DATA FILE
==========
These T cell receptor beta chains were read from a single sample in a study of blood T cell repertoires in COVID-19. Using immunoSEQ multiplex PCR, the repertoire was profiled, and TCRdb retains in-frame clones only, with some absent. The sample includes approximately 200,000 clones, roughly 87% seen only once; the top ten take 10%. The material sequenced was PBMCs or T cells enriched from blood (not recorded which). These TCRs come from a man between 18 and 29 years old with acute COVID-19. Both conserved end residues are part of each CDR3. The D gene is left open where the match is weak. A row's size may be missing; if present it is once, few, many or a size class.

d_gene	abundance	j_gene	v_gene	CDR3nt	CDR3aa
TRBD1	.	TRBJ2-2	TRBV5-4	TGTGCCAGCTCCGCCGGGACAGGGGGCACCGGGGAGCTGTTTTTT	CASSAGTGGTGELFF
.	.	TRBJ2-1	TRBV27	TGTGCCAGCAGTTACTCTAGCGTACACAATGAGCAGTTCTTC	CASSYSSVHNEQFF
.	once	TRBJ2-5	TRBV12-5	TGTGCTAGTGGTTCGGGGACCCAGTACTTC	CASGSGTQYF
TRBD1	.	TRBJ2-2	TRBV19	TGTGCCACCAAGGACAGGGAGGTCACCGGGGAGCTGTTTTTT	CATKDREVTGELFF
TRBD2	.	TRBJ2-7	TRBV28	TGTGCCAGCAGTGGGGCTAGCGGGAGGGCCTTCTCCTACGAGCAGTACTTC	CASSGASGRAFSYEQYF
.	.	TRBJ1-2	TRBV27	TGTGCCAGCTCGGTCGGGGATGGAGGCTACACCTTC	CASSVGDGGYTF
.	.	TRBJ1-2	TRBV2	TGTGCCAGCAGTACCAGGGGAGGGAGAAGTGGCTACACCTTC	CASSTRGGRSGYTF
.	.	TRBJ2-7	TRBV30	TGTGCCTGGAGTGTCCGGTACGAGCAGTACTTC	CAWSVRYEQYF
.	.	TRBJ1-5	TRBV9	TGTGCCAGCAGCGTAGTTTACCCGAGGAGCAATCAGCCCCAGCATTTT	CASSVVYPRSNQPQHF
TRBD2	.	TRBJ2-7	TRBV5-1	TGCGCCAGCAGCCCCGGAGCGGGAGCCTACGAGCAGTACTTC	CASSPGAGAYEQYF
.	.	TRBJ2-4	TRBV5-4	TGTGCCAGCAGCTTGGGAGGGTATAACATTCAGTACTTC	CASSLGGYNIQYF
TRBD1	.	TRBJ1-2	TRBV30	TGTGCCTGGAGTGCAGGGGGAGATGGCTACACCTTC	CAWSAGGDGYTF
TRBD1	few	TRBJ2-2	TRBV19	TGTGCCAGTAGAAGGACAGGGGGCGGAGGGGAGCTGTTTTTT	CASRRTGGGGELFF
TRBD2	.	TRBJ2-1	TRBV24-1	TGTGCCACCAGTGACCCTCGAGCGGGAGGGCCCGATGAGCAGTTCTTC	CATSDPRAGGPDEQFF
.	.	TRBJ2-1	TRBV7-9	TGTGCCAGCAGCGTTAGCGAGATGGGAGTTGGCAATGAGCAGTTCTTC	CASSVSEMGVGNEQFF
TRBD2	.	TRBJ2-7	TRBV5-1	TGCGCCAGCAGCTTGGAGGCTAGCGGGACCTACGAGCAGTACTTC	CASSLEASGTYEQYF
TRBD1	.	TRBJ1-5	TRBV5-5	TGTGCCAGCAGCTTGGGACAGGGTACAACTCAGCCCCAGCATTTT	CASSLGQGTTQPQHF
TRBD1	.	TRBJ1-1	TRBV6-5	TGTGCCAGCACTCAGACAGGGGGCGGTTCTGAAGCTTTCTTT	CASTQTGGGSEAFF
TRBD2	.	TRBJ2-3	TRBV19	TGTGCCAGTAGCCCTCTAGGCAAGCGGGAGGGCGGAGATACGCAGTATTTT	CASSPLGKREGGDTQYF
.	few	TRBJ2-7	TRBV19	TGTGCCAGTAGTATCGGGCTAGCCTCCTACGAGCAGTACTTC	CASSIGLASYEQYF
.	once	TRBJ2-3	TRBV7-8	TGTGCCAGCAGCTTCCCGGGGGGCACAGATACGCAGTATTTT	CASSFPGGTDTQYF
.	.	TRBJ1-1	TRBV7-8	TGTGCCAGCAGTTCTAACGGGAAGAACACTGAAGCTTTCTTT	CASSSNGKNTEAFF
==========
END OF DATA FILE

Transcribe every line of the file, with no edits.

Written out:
These T cell receptor beta chains were read from a single sample in a study of blood T cell repertoires in COVID-19. Using immunoSEQ multiplex PCR, the repertoire was profiled, and TCRdb retains in-frame clones only, with some absent. The sample includes approximately 200,000 clones, roughly 87% seen only once; the top ten take 10%. The material sequenced was PBMCs or T cells enriched from blood (not recorded which). These TCRs come from a man between 18 and 29 years old with acute COVID-19. Both conserved end residues are part of each CDR3. The D gene is left open where the match is weak. A row's size may be missing; if present it is once, few, many or a size class.

d_gene	abundance	j_gene	v_gene	CDR3nt	CDR3aa
TRBD1	.	TRBJ2-2	TRBV5-4	TGTGCCAGCTCCGCCGGGACAGGGGGCACCGGGGAGCTGTTTTTT	CASSAGTGGTGELFF
.	.	TRBJ2-1	TRBV27	TGTGCCAGCAGTTACTCTAGCGTACACAATGAGCAGTTCTTC	CASSYSSVHNEQFF
.	once	TRBJ2-5	TRBV12-5	TGTGCTAGTGGTTCGGGGACCCAGTACTTC	CASGSGTQYF
TRBD1	.	TRBJ2-2	TRBV19	TGTGCCACCAAGGACAGGGAGGTCACCGGGGAGCTGTTTTTT	CATKDREVTGELFF
TRBD2	.	TRBJ2-7	TRBV28	TGTGCCAGCAGTGGGGCTAGCGGGAGGGCCTTCTCCTACGAGCAGTACTTC	CASSGASGRAFSYEQYF
.	.	TRBJ1-2	TRBV27	TGTGCCAGCTCGGTCGGGGATGGAGGCTACACCTTC	CASSVGDGGYTF
.	.	TRBJ1-2	TRBV2	TGTGCCAGCAGTACCAGGGGAGGGAGAAGTGGCTACACCTTC	CASSTRGGRSGYTF
.	.	TRBJ2-7	TRBV30	TGTGCCTGGAGTGTCCGGTACGAGCAGTACTTC	CAWSVRYEQYF
.	.	TRBJ1-5	TRBV9	TGTGCCAGCAGCGTAGTTTACCCGAGGAGCAATCAGCCCCAGCATTTT	CASSVVYPRSNQPQHF
TRBD2	.	TRBJ2-7	TRBV5-1	TGCGCCAGCAGCCCCGGAGCGGGAGCCTACGAGCAGTACTTC	CASSPGAGAYEQYF
.	.	TRBJ2-4	TRBV5-4	TGTGCCAGCAGCTTGGGAGGGTATAACATTCAGTACTTC	CASSLGGYNIQYF
TRBD1	.	TRBJ1-2	TRBV30	TGTGCCTGGAGTGCAGGGGGAGATGGCTACACCTTC	CAWSAGGDGYTF
TRBD1	few	TRBJ2-2	TRBV19	TGTGCCAGTAGAAGGACAGGGGGCGGAGGGGAGCTGTTTTTT	CASRRTGGGGELFF
TRBD2	.	TRBJ2-1	TRBV24-1	TGTGCCACCAGTGACCCTCGAGCGGGAGGGCCCGATGAGCAGTTCTTC	CATSDPRAGGPDEQFF
.	.	TRBJ2-1	TRBV7-9	TGTGCCAGCAGCGTTAGCGAGATGGGAGTTGGCAATGAGCAGTTCTTC	CASSVSEMGVGNEQFF
TRBD2	.	TRBJ2-7	TRBV5-1	TGCGCCAGCAGCTTGGAGGCTAGCGGGACCTACGAGCAGTACTTC	CASSLEASGTYEQYF
TRBD1	.	TRBJ1-5	TRBV5-5	TGTGCCAGCAGCTTGGGACAGGGTACAACTCAGCCCCAGCATTTT	CASSLGQGTTQPQHF
TRBD1	.	TRBJ1-1	TRBV6-5	TGTGCCAGCACTCAGACAGGGGGCGGTTCTGAAGCTTTCTTT	CASTQTGGGSEAFF
TRBD2	.	TRBJ2-3	TRBV19	TGTGCCAGTAGCCCTCTAGGCAAGCGGGAGGGCGGAGATACGCAGTATTTT	CASSPLGKREGGDTQYF
.	few	TRBJ2-7	TRBV19	TGTGCCAGTAGTATCGGGCTAGCCTCCTACGAGCAGTACTTC	CASSIGLASYEQYF
.	once	TRBJ2-3	TRBV7-8	TGTGCCAGCAGCTTCCCGGGGGGCACAGATACGCAGTATTTT	CASSFPGGTDTQYF
.	.	TRBJ1-1	TRBV7-8	TGTGCCAGCAGTTCTAACGGGAAGAACACTGAAGCTTTCTTT	CASSSNGKNTEAFF